The hacker ethic

by Jono Bacon

Anyone who is even vaguely familiar with free software/open source is likely to be familiar with the hacker. While I will spare you the lecture about the true definition of the term 'hacker', there is no doubt that this devoted individual who has no interest in 'owning your box' as per the press representation of the 'hacker', has a particular motivation embedded in their brain that makes them a hacker. This individual often spends many hours sitting in front of vi or emacs, staring at the code within, performing some kind of cryptic magic, trying to make the different parts of their vision make sense in the terse programming language that they use.

Hackers are notorious beasts due to one major reason: their commitment to the project. Although I have already coined a mental vision in your mind of a hacker in front of a whirring computer staring at code, the hacker can of course be involved with a non-code aspect in a project. This could include system administration with their home network, documentation, advocacy, web development or other areas. The key here is that the hacker typically strives to improve things, find the best solution and make things work better and faster. The hacker is often never satisfied with their work as they are always convinced that there is a better way, or a finer hack.

I believe that the mental machinery that makes someone a hacker is instilled at a very early age. As an example, when I was younger, I used to have a Commodore 64. This wondrous example of sheer processing power was my first real experience of playing with technology. When I got the C64 for christmas from the sleigh riding, chimney riding big man, I was basically left to my own devices to try and figure out how to use this thing. I was young, excited, confused, and had no idea how to use this chunk of keys, wires and squeaky tape drives. Worst of all, my parents knew even less, so I had no option but to figure it out on my own.

There I sat, hunched over the keyboard, staring at the screen in the same way that I would some 17 years later, attempting to mentally organise the wealth of possibilities with this system. I typed in things, they didn't work, I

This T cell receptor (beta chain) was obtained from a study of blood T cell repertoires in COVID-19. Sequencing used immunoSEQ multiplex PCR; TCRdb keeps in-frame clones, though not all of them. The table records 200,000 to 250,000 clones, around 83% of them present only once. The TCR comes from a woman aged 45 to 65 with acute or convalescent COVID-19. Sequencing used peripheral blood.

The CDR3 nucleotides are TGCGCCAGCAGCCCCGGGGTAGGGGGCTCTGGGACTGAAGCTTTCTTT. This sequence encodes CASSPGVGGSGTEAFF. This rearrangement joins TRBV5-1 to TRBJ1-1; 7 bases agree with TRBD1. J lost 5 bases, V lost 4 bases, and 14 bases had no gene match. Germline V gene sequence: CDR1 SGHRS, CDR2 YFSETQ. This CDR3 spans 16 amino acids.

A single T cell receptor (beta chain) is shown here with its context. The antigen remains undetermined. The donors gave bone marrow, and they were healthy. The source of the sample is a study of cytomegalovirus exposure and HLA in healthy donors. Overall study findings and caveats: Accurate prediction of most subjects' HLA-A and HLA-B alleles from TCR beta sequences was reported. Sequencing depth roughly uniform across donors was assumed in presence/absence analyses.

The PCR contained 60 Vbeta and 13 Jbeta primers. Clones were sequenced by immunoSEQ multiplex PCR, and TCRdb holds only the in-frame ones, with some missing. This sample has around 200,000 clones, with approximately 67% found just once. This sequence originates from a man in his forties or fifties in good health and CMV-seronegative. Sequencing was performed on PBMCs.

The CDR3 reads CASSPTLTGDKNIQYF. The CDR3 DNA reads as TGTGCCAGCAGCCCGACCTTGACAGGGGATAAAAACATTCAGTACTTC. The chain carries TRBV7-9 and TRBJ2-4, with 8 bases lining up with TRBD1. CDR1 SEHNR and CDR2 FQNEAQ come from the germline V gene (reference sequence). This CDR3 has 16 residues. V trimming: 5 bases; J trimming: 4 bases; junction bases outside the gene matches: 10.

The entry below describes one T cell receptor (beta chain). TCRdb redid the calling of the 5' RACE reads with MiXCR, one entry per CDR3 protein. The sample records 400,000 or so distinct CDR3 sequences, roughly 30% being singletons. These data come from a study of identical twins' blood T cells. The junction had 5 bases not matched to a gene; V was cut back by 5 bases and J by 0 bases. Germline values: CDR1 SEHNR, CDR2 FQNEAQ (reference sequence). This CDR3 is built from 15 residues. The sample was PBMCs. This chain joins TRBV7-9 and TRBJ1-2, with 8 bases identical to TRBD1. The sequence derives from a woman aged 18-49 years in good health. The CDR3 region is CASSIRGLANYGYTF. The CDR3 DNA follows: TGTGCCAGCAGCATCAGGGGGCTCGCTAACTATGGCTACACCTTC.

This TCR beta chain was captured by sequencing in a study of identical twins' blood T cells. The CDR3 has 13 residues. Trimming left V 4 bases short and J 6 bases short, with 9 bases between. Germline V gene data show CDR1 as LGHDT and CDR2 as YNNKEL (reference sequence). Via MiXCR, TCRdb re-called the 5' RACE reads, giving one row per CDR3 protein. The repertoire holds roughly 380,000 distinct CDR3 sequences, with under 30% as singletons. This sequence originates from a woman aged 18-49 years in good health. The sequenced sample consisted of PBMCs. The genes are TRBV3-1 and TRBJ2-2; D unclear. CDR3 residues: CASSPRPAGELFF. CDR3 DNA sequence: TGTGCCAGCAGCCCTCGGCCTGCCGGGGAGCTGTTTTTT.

typed in other things, and they also didn't work, but then I would type something in, and it would work. Wow. To the casual observer, they would probably not understand how:


20 GOTO 10

could cause so much joy, but after spending hours subjected to a repeated battering of SYNTAX ERROR messages, a screen full of JONO IS COOL was a big deal. After a few minutes of excitement however, my calculating little brain was interested to see what I could do next. I had played games on my C64 and I had seen these graphical characters that I could control - surely I could do that?

This is essentially the key to the meat and potatoes of the hacker ethic. The hacker always wants to push things further. My first C64 program was simply not good
enough; I was convinced that I could push it further. I really wanted to see the limits of the machine, I wanted to see how far I could really push the C64. This was not only a desire in terms of writing code, but also applied
to actually seeing other software really push the machine. I would look at the various games available for the C64 and deliberately choose games that looked graphically impressive. To me, gameplay was second to the graphic ability in a game; I was never really interested in games, but I was interested in seeing the machine perform impressive feats of programming. The game for me was to sit there and try to figure out how they did it.